Bob Chell, Sioux Falls, SD
Who are blind to the obvious today? Politically? Spiritually?
We often see what we expect to see and miss other things because we are not looking for them. A famous experiment illustrates this. A group of people is passing balls around. Observers are asked to count the number of passes made. During the time the group is passing the balls around, a person in a gorilla suit walks into the group, struts around, then moves away. About half the observers say they did not see a gorilla. If observers are told about the gorilla and the experiment is repeated, most see the gorilla–but miss other things which are obvious if you are looking for them. You can see an illustration of this experiment here. Watch the video if you have internet access.
- Does this video shake your certainty of who is blind to the obvious today? If not, why not? If so, how so?
- Can we ever be certain of anything?
- How do faith and certainty differ?
Fourth Sunday of Lent
(Text links are to Oremus Bible Browser. Oremus Bible Browser is not affiliated with or supported by the Evangelical Lutheran Church in America. You can find the calendar of readings for Year C at Lectionary Readings.
For lectionary humor and insight, check the weekly comic Agnus Day.
This long story in John is a favorite of mine, not only for its content but for the way it is constructed. At the beginning the man born blind is blind, meek and frightened while the religious leaders are bold and confident, but as the story progresses, ever so subtly, the roles are reversed. This is most clear when the once meek man mocks those questioning him, asking, “Do you also want to become his disciples?” Those in charge are now on the defensive and, unable to defend their view, they dismiss the man born blind in anger.
Today both those on the political left and right, like those in this gospel lesson, are certain their views are correct. Committed Christians on both sides base their convictions on their faith. What does the Bible have to say about this?
For those with eyes to see and ears to hear the message of this story is clear, “I may be wrong.” Those aren’t easy words for those of us who care about our faith, our country and our world. Are we supposed to shrug our shoulders and turn away from serious issues in our world and in our life?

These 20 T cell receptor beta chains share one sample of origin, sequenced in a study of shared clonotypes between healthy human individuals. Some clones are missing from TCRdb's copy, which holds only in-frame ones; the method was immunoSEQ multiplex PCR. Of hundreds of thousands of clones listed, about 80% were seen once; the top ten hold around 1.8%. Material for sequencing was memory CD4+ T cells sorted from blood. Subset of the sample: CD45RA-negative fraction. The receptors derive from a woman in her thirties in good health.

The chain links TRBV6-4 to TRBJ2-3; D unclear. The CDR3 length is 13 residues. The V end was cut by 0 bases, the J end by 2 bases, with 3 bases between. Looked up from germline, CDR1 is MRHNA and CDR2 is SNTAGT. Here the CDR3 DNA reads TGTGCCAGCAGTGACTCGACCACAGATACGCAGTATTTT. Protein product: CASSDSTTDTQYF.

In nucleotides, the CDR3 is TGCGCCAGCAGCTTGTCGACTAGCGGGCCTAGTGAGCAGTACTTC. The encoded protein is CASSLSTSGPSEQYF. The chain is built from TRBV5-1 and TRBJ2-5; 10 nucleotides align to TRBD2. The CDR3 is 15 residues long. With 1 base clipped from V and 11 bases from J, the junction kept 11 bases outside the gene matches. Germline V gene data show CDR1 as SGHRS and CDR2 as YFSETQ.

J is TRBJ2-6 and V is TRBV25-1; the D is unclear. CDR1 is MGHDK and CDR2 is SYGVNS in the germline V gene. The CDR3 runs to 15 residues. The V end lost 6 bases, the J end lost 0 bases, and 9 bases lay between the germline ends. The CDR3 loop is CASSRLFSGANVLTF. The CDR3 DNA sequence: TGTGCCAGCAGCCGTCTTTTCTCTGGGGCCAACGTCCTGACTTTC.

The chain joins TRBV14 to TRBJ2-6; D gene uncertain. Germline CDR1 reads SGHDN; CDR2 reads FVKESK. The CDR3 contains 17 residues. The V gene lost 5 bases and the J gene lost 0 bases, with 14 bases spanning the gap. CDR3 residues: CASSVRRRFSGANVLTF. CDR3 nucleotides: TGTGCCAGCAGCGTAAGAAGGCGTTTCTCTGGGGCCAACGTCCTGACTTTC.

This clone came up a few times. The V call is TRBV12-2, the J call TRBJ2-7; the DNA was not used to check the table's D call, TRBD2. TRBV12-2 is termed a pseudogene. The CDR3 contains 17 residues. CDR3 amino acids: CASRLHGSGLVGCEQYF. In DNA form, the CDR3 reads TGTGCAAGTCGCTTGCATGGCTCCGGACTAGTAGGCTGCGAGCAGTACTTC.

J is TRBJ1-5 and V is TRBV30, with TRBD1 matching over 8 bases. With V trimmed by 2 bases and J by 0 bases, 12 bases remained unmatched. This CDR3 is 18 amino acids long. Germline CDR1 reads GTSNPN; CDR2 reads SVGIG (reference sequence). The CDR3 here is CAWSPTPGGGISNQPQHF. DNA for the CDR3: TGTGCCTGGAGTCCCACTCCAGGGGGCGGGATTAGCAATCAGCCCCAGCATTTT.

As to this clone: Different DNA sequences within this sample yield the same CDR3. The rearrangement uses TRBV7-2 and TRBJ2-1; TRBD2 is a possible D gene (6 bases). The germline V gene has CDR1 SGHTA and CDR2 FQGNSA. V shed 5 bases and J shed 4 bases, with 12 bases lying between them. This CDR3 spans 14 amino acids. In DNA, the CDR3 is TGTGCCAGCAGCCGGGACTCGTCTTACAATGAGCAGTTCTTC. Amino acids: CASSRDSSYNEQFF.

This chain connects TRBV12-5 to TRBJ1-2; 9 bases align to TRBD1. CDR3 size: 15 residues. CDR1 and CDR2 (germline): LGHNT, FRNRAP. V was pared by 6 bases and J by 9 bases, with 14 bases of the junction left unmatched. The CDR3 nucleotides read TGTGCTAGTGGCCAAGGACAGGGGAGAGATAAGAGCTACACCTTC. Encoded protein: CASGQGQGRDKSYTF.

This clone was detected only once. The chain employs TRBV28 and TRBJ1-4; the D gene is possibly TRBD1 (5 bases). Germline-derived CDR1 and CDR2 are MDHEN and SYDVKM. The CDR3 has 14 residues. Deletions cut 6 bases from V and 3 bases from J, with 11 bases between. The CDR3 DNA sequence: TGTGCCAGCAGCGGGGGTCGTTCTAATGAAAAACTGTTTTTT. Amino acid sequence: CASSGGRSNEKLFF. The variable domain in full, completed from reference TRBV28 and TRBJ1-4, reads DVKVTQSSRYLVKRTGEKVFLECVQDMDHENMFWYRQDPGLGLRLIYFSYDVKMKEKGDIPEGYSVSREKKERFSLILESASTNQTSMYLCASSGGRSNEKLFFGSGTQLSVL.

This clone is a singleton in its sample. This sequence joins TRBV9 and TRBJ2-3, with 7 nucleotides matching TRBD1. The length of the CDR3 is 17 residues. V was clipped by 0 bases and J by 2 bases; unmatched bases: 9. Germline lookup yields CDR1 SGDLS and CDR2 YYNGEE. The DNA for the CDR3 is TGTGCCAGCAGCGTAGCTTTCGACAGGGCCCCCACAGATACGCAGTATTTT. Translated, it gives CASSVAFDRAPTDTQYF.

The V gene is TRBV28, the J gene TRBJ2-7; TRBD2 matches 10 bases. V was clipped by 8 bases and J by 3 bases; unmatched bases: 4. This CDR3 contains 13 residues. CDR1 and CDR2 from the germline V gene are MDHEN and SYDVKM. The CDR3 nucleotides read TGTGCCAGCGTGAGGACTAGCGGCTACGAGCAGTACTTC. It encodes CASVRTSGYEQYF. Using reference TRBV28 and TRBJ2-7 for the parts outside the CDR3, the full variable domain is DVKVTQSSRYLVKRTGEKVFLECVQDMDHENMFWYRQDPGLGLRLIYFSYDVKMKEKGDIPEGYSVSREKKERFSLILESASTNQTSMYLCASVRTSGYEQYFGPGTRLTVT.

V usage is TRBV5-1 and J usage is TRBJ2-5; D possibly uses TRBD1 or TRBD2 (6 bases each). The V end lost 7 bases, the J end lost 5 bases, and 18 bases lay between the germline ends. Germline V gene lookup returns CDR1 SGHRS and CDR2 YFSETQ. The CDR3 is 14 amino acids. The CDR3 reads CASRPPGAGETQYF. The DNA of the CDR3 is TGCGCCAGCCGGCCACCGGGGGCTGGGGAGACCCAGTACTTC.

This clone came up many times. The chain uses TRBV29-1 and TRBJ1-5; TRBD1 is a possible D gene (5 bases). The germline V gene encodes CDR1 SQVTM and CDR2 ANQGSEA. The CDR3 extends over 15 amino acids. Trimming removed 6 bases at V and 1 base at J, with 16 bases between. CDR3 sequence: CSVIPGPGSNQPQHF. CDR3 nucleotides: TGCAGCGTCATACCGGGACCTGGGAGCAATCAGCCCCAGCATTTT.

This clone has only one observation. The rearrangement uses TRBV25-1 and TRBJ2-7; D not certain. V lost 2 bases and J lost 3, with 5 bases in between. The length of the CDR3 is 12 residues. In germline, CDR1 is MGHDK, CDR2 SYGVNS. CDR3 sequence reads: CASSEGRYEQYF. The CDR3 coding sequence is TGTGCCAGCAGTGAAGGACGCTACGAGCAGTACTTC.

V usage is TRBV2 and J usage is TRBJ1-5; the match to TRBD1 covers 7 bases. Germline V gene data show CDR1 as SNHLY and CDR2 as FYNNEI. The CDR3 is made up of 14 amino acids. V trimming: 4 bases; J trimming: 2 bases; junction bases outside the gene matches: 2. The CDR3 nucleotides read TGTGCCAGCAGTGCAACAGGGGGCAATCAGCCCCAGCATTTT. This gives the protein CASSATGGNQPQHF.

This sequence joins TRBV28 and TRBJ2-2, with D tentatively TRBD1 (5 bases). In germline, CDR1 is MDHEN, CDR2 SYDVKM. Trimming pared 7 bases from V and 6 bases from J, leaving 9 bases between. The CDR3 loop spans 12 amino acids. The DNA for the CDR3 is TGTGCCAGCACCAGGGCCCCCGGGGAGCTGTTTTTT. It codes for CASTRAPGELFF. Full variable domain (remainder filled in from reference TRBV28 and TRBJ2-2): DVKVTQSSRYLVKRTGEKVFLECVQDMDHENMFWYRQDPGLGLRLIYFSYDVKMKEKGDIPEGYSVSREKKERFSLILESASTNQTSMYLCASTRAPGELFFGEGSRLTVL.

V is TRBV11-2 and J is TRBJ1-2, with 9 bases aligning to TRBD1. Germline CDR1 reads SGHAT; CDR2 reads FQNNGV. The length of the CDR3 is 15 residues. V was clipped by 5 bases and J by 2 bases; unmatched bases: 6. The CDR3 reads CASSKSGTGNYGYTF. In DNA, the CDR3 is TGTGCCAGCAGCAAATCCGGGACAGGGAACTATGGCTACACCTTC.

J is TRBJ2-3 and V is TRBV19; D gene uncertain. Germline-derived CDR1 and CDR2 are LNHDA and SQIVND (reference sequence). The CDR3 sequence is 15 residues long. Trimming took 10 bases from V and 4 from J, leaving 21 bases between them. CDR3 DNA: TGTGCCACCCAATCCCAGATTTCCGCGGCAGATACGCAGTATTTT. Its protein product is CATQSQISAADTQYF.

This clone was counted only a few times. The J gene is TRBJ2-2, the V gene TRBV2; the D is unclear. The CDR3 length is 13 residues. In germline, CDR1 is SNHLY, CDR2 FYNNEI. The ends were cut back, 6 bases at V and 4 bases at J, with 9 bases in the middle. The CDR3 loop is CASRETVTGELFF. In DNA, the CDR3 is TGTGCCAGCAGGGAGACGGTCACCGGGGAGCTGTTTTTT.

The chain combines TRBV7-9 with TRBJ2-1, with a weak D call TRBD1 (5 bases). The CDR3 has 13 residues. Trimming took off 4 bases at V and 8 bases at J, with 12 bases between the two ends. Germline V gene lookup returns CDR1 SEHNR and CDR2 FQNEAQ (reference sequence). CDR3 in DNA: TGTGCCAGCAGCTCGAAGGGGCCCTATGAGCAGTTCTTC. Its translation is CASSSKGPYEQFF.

I don’t think so. However, I do think that we should enter conversations with the awareness that we may be mistaken. Lest you think I am taking one story and overstating its message, take the Bible as a whole. You will find that those who are most certain, who are positive about what is right and how God would have them do things are usually wrong. They stone the prophets, they oppose Jesus; they judge, rather than love, their neighbor.
Christians have been on opposite sides of political and religious issues from the beginning. A large part of the book of Acts is a church fight about who can join and what the requirements are to be a Christian. In the 1800s Christians argued about whether slavery was a part of God’s plan with those supporting slavery quoting verses like Ephesians 6:5 (“Slaves, obey your earthly masters with fear and trembling, in singleness of heart, as you obey Christ…”) or Colossians 3:22 (“Slaves, obey your earthly masters in everything, not only while being watched and in order to please them, but wholeheartedly, fearing the Lord.”). Those opposing slavery pointed to Galatians 3:28 (“There is no longer Jew or Greek, there is no longer slave or free, there is no longer male and female; for all of you are one in Christ Jesus.”).
Today all Christians believe slavery is not a part of God’s plan or God’s will for humankind. However, what’s obvious to us was not so obvious to Christians of the 1800s.
More recently Christians have argued about the role of women in the church, sexual orientation, and sexual identity, often going to the Bible, not to discern where God might be leading us, but to support their convictions.
We do need to engage, debate, and even argue about the issues facing our church and our world. We need to do that by recognizing what is not obvious, that, as the Bible says, we are one in Christ. “So we, who are many, are one body in Christ, and individually we are members one of another (Romans 12:5).” For a longer riff on this, read 1 Corinthians 12:12-26 where the apostle Paul goes on and on, like a bulldog, making the point that we are united in Christ. Like a Dad berating squabbling children, Paul drives the point home wanting us to know this is bedrock, non-negotiable.
Whatever your opinions and convictions, be mindful that it was those filled with doubt and questions who ultimately heard and followed God’s call: Moses, Isaiah, Jeremiah, Esther, the list goes on and on.
- What is the “hot” issue in our world, in our country, in our community, our church, our school, our home?
- If picking a side and standing our ground isn’t the Christian way to approach controversy, how are we to approach it?
- Find someone in your group or class whose views differ from yours and argue with them—but switch sides, with you defending their view, and they yours.
- Sometimes outside pressure has enabled the church or our country to see our unity. Persecution united early Christians while Americans were galvanized by WW II. What are the forces pushing us to unity today?
Loving God, open our hearts and minds to hear your word and your will for our lives and for our world. We care deeply and feel powerless surrounded by those who have no doubts. Give us faith to trust you are with us as we work to do your will in our lives and in our world. Amen.